Monday, 17 September 2012

Liverpool - To Die For...

A few further thoughts on the Liverpool Funeral Mass controversy.

Helping to clarify this to someone who’d missed the point on Twitter, @PartTimePilgrim tweeted:
Opposition I've seen focuses on three issues.
1. The idea that a lay-led Funeral Service is as good as a Funeral Mass. It is not.
 2. The suspicion that there /are/ enough priests in Liverpool to have Funeral masses for those who die.
3. The un-Catholic nature of the Archdiocesan Planning a Funeral leaflet.
That’s a pretty good summary, and I just want to explore each in a little more depth.

1: Is a lay-led Funeral Service is as good as a Funeral Mass?  

This was what originally incensed me (terrible pun only half intended): the Herald quoted Archbishop Kelly as saying ‘the service they provide is “of the best quality” and was not seen by Catholics as “second-class”.’

I wrote a fair bit about this aspect in my first post on the subject, but would add this (which I wrote about in a comment on the Herald site).  

I think a large part of the problem here lies with the impoverished understanding of the Mass.  Once a priest got up early every day and offered the Sacrifice of the Mass.  

Perhaps some of his flock were there, perhaps they were all still in bed.  Nonetheless, he knew he had done something of inestimable value for the salvation of their souls (and his) and the conversion of the world.

Now he may say a 10.00 am Mass, the success of which is judged by the numbers who attend; and which may, apparently to everyone's complete satisfaction, be substituted with a lay-led service (which may be better attended as Mrs Cannybody's friends will all turn up...)

My contention is that such a decline in the valuing of the Mass seriously erodes vocations: current and future.

If that is part of the problem which has led to declining vocations, Liverpool's proposed solution exacerbates, rather than relieves, it.

2 Are there enough priests in Liverpool to have Funeral Masses for those who die?

I think that may depend on how high a priority it is considered to be, compared with other activities. Late last night, I tweeted: I dare bet a substantial sum that when ++Kelly dies, more than one priest from Liverpool will have time for his Funeral Mass.#cynicalme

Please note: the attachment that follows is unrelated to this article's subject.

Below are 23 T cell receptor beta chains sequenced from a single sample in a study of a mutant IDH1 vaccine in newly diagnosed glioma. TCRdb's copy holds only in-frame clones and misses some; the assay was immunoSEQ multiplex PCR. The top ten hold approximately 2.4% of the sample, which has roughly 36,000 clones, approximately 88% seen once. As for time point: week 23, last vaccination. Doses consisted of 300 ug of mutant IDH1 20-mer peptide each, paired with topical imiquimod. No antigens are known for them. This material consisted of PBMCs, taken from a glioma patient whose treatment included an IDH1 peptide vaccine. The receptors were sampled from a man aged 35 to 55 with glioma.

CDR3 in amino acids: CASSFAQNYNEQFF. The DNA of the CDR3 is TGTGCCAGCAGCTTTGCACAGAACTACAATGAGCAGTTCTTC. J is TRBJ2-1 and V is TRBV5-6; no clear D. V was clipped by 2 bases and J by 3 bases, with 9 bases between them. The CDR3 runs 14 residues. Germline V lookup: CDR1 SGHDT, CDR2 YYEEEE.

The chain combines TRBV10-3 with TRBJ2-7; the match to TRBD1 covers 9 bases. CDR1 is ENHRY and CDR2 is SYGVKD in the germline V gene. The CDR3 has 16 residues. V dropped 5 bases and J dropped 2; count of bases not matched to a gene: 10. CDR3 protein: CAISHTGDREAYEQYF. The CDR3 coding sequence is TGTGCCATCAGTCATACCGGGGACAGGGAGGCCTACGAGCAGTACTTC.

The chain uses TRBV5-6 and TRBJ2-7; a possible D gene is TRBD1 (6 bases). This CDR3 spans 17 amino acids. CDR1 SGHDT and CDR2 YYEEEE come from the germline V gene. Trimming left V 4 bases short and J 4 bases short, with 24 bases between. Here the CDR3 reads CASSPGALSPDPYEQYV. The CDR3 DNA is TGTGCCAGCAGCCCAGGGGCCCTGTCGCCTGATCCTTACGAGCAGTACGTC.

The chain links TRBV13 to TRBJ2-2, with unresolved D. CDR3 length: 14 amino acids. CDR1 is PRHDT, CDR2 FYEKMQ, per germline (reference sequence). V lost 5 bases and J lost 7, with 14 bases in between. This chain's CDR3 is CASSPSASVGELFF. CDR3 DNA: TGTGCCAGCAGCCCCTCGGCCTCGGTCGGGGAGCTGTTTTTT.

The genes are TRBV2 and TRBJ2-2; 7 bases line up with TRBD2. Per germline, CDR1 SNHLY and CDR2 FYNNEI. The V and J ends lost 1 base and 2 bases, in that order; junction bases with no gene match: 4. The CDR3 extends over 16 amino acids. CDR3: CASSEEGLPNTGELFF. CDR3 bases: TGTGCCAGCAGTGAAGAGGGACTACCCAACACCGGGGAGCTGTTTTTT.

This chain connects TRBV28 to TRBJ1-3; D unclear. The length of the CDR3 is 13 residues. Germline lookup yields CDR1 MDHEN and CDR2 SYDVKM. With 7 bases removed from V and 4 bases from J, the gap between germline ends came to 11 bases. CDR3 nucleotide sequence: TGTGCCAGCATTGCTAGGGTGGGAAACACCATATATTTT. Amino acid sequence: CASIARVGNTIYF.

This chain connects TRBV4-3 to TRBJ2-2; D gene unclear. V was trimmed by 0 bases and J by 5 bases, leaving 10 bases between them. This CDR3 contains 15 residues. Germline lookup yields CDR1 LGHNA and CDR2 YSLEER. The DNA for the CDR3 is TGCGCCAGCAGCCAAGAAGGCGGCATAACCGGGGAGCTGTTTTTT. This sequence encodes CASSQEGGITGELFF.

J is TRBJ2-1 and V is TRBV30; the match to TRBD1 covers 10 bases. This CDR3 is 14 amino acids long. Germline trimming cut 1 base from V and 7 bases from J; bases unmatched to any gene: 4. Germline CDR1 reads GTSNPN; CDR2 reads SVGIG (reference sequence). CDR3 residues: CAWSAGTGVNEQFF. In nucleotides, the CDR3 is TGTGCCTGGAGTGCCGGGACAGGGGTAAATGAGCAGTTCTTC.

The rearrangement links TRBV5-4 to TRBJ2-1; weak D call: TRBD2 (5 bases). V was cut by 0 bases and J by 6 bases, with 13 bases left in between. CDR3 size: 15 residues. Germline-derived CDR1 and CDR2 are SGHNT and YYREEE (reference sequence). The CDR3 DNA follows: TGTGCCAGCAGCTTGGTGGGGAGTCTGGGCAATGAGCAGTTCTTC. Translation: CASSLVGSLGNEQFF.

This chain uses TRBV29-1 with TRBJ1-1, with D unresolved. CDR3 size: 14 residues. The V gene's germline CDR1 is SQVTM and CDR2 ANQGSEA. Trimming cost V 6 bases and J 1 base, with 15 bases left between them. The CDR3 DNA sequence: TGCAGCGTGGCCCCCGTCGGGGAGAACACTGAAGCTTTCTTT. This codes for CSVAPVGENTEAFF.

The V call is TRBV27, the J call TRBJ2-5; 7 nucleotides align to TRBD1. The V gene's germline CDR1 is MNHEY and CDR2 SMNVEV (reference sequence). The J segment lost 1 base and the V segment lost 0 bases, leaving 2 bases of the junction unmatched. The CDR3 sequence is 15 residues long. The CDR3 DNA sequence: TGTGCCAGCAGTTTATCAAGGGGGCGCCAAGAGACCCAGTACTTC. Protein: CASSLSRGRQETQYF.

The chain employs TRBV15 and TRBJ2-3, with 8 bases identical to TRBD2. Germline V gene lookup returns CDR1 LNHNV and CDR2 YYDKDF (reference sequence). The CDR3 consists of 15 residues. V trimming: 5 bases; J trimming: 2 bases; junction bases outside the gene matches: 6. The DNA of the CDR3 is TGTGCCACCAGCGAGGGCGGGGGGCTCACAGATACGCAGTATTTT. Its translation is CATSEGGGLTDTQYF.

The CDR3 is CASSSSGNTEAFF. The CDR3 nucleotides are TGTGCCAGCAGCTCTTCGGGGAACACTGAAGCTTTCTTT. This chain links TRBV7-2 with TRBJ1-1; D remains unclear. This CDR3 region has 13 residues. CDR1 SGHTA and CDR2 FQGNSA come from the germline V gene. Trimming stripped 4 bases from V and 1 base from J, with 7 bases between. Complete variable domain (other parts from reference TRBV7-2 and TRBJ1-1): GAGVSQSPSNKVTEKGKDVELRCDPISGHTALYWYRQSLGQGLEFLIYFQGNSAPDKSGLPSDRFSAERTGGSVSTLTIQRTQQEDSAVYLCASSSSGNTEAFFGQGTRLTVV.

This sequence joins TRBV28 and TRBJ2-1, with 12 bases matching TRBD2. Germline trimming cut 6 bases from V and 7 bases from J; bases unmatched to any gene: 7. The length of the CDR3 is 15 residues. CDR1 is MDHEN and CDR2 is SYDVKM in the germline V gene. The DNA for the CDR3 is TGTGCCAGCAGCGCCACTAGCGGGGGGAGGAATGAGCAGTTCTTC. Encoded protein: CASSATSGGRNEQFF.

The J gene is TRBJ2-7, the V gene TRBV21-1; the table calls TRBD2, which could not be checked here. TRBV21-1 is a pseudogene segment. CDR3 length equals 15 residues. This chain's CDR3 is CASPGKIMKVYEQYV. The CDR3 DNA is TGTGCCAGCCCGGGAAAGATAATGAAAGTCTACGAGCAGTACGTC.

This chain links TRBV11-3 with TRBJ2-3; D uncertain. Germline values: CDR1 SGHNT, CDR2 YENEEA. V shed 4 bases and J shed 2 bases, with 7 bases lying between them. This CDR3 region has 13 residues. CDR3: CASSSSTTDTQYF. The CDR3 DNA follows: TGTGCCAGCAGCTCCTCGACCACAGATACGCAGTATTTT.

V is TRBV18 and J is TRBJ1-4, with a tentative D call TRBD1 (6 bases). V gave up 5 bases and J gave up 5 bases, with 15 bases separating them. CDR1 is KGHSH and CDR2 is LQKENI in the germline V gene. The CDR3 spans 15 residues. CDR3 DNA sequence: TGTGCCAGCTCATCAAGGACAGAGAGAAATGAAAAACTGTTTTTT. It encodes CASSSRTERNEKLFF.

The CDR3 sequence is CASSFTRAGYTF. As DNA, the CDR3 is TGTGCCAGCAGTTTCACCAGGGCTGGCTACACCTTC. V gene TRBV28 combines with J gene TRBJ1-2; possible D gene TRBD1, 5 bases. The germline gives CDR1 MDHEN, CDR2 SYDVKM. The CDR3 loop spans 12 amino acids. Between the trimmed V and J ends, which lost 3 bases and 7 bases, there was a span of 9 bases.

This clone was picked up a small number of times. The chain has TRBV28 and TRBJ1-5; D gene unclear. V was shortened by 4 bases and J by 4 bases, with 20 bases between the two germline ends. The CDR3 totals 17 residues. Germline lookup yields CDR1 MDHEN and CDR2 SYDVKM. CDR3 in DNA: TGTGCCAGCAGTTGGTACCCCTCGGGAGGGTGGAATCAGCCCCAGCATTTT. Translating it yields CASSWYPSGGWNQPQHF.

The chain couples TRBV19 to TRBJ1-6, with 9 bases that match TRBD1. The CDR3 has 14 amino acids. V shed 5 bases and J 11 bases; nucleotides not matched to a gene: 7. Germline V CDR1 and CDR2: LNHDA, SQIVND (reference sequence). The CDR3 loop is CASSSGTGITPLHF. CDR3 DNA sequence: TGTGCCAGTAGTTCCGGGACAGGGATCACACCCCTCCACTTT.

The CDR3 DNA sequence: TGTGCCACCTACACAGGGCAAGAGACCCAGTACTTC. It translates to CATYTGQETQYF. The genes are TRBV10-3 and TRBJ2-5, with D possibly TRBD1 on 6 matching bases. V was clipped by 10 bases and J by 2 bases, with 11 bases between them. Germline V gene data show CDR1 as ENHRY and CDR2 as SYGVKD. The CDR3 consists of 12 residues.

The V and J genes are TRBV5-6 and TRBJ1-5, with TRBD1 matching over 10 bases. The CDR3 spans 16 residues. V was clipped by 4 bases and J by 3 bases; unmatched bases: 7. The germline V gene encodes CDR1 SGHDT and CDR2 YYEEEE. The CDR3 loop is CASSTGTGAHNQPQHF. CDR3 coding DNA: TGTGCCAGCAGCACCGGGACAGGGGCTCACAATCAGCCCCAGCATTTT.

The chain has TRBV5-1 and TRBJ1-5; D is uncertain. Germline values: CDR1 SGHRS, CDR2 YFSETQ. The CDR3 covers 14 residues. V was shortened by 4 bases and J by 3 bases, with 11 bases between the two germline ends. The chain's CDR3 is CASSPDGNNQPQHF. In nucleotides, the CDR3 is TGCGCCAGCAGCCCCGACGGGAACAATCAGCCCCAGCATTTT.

That wasn’t a dig at Archbishop Kelly, so much as pointing out that when priests (or any of us) deem something important enough, we make time for it.  And I hope and pray that many priests turn up for Archbishop  Kelly’s Funeral Mass when he is called to his final reward. And that at least one is prepared to make time for my Requiem Mass, too.

My concern is that the tenor of the Liverpool leaflet, and Archbishop  Kelly’s reported comments, suggest that the provision of Masses, as opposed to lay-led services, is not seen as important.

Others have even suggested that there are those who welcome the withdrawing of priests from this ministry, as it gives laymen - and particularly lay women - more space to operate.

There’s also the risk of a sort of apartheid system: bishops, priests, deacons, EMHCs, parish worthies... will get Funeral Masses; the disposessed, friendless, alienated, (according to the leaflet, one criterion is how many Catholic chums you’ve got) will have lay-led services.

3. The un-Catholic nature of the Archdiocesan Planning a Funeral leaflet

A number of bloggers, such as Ttony have highlighted that the Leaflet is at odds with official Church documents.  

Certainly, when I read it, I thought it lacked any sympathy with those Catholic Instincts, whose absence I was lamenting in my first post on the subject, and my earlier post about Liverpool.

I have just noticed that the Order of Christian Funerals says:
‘When no priest is available, deacons, as ministers of the word, of the altar, and of charity, preside at funeral rites. 
When no priest or deacon is available for the vigil and related rites or the rite of committal, a layperson presides.’ 
Notice that only deacons (not laity, as proposed by the Liverpool leaflet) are authorised to stand in for (non-available) priest at the main funeral rites. Lay people are only allowed to lead ‘the vigil and related rites or the rite of committal.

Throughout, the Order makes it clear that a Funeral Mass is the norm; anything else only as a serious exception, as I highlight here. The Liverpool leaflet strikes a very different note - could be one, could be the other, nothing to worry about...

If I were a bishop implementing such a change out of necessity, I would be stressing the difference, apologising for the crisis, assuring the faithful that every effort would be made...

Mark Lambert also highlights how the understanding of the Funeral itself, in the Liverpool leaflet, is at odds with Catholic belief, as expressed in the Catechism of the Catholic Church.


This is serious stuff: I can only hope that it is cock-up, not conspiracy, and that someone draws it to Archbishop Kelly’s attention.  I am assured he is a good and holy bishop (and he certainly does some good and holy things, like supporting the cause for Blessed Dominic Barberi). So I imagine that when he realises quite what is being done and said in his name, he will be keen to put it right, and assure his flock that their right to a Funeral Mass will be honoured  if at all possible.

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